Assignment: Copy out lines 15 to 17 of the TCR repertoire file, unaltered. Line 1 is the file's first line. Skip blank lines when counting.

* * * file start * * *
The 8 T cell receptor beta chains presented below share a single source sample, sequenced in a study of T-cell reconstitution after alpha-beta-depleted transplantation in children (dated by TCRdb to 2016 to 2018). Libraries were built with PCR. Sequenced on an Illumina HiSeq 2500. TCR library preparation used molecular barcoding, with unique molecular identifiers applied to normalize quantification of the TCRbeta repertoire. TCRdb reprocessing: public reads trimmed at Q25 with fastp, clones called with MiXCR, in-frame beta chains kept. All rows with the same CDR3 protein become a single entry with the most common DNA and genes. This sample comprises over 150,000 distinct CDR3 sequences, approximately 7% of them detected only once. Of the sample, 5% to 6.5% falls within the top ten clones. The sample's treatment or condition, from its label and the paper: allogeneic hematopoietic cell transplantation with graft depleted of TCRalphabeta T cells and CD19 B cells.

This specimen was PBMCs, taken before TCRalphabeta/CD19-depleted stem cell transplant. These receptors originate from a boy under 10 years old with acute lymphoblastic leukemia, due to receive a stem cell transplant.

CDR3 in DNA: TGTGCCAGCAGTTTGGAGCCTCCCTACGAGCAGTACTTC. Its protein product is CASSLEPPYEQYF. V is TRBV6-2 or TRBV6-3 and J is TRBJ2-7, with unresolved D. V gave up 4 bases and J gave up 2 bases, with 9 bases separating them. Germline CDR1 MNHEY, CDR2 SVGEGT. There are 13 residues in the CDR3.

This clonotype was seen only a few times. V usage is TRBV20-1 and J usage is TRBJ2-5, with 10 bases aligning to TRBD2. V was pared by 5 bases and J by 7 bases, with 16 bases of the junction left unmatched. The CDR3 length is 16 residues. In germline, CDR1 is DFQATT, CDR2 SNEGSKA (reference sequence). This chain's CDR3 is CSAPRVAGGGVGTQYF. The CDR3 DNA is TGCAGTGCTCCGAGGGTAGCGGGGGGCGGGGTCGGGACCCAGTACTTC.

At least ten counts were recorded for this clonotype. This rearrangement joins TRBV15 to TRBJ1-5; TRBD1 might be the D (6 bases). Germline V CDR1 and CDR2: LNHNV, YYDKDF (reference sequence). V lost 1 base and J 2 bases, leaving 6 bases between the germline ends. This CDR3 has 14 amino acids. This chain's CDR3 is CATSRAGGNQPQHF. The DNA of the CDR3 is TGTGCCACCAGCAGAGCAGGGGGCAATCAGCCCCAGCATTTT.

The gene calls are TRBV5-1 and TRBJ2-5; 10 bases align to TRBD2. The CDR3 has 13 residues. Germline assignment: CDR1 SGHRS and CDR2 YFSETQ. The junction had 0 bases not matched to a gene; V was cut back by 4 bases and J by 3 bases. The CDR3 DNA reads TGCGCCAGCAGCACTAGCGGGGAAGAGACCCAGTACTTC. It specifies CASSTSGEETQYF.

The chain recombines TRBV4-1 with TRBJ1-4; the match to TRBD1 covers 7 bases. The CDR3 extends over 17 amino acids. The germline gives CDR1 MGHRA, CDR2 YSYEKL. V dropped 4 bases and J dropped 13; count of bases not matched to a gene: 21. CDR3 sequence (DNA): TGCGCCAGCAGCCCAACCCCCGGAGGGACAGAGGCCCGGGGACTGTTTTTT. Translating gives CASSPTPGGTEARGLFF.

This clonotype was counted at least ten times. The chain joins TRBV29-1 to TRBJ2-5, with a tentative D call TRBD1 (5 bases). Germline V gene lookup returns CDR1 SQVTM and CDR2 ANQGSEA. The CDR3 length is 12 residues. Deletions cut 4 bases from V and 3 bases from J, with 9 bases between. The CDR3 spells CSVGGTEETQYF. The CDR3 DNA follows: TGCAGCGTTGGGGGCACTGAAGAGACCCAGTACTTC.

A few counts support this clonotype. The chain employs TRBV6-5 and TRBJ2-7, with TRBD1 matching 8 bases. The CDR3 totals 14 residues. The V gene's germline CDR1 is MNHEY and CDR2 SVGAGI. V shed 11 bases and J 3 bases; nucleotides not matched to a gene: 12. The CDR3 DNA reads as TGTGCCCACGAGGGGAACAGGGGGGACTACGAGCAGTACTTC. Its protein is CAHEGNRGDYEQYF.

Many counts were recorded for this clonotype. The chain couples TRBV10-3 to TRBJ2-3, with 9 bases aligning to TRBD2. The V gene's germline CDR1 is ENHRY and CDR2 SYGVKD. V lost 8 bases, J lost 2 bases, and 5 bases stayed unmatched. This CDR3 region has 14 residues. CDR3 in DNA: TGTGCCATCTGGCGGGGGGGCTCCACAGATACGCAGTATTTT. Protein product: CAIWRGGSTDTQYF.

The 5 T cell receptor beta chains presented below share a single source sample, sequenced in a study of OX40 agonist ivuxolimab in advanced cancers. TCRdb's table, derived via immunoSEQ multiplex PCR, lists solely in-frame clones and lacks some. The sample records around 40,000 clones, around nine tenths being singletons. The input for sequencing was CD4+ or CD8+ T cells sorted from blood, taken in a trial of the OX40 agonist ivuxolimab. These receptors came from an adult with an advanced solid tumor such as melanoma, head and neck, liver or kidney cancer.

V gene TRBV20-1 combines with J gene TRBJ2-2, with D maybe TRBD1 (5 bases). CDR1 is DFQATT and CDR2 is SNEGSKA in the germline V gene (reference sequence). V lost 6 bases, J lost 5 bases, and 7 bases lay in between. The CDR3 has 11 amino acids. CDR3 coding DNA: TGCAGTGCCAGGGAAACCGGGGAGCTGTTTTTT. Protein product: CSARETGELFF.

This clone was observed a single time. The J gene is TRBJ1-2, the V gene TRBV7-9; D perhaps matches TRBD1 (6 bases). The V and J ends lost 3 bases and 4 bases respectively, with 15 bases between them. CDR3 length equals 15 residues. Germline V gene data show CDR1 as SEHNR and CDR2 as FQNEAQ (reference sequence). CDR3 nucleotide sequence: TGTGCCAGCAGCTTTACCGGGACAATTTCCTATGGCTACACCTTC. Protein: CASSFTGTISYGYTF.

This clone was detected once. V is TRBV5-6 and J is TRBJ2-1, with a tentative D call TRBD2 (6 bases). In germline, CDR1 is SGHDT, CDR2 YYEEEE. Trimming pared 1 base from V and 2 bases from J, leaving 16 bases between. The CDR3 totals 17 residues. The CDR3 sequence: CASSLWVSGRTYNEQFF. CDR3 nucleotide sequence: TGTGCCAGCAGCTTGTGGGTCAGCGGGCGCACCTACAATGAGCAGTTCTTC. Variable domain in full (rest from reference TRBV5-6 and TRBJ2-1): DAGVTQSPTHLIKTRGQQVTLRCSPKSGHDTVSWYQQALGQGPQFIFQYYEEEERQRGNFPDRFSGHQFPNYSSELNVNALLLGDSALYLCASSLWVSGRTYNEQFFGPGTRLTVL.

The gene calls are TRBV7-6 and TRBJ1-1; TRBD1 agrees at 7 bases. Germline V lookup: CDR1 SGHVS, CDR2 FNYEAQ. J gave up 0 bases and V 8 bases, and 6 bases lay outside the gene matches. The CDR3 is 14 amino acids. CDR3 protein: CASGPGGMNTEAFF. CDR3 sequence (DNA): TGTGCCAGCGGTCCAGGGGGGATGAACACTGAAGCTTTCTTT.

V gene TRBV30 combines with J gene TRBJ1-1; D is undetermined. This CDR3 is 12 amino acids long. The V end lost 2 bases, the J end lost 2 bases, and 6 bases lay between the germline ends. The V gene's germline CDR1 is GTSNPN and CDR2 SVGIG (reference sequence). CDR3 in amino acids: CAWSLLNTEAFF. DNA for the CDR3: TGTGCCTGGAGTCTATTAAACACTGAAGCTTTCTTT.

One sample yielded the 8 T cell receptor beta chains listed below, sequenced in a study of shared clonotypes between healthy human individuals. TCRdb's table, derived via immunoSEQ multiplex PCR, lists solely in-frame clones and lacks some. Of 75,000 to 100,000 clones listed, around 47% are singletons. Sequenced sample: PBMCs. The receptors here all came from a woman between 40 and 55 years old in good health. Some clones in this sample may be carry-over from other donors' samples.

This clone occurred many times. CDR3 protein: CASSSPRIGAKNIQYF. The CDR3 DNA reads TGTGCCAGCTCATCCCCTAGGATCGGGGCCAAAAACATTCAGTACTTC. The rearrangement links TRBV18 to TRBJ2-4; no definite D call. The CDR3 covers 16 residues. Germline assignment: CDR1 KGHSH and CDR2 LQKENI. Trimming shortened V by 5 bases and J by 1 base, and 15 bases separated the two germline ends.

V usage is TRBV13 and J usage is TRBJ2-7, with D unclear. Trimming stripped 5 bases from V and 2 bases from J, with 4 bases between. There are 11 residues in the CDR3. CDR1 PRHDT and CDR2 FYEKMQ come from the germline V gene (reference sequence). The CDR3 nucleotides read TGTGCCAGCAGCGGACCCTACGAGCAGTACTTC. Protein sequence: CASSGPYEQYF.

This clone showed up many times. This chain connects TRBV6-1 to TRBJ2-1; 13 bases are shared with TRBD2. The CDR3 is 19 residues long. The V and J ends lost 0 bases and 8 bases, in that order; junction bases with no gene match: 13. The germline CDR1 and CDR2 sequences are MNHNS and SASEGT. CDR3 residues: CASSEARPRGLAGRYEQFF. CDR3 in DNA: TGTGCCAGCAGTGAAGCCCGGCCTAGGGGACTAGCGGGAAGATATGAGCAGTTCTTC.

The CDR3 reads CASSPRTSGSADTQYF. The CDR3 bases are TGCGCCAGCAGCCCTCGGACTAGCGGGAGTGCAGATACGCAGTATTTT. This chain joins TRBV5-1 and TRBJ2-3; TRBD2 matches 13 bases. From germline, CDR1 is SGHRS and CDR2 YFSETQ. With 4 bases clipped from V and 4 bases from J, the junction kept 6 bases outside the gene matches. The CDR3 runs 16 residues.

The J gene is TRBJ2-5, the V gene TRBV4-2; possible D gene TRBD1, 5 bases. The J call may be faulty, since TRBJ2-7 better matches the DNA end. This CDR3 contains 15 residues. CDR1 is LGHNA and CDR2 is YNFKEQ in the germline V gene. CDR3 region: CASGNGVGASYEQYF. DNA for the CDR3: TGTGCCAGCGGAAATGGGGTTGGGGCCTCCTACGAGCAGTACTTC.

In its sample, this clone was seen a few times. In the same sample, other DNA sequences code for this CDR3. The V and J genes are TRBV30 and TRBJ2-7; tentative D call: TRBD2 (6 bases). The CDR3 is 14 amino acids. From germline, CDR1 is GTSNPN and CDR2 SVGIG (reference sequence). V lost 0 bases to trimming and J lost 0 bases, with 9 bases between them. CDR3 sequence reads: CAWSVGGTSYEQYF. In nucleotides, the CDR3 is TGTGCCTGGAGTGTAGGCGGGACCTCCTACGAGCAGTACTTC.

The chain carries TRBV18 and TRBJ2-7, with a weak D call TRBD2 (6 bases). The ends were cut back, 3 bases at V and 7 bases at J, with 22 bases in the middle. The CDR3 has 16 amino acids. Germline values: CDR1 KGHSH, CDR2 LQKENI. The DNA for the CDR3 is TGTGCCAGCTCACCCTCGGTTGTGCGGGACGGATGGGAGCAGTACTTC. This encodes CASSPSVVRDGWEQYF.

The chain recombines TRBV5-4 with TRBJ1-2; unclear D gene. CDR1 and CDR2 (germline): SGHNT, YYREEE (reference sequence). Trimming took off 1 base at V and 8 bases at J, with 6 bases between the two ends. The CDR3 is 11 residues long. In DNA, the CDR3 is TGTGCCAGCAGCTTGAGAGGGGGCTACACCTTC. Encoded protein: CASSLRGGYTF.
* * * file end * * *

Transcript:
The gene calls are TRBV7-6 and TRBJ1-1; TRBD1 agrees at 7 bases. Germline V lookup: CDR1 SGHVS, CDR2 FNYEAQ. J gave up 0 bases and V 8 bases, and 6 bases lay outside the gene matches. The CDR3 is 14 amino acids. CDR3 protein: CASGPGGMNTEAFF. CDR3 sequence (DNA): TGTGCCAGCGGTCCAGGGGGGATGAACACTGAAGCTTTCTTT.

V gene TRBV30 combines with J gene TRBJ1-1; D is undetermined. This CDR3 is 12 amino acids long. The V end lost 2 bases, the J end lost 2 bases, and 6 bases lay between the germline ends. The V gene's germline CDR1 is GTSNPN and CDR2 SVGIG (reference sequence). CDR3 in amino acids: CAWSLLNTEAFF. DNA for the CDR3: TGTGCCTGGAGTCTATTAAACACTGAAGCTTTCTTT.

One sample yielded the 8 T cell receptor beta chains listed below, sequenced in a study of shared clonotypes between healthy human individuals. TCRdb's table, derived via immunoSEQ multiplex PCR, lists solely in-frame clones and lacks some. Of 75,000 to 100,000 clones listed, around 47% are singletons. Sequenced sample: PBMCs. The receptors here all came from a woman between 40 and 55 years old in good health. Some clones in this sample may be carry-over from other donors' samples.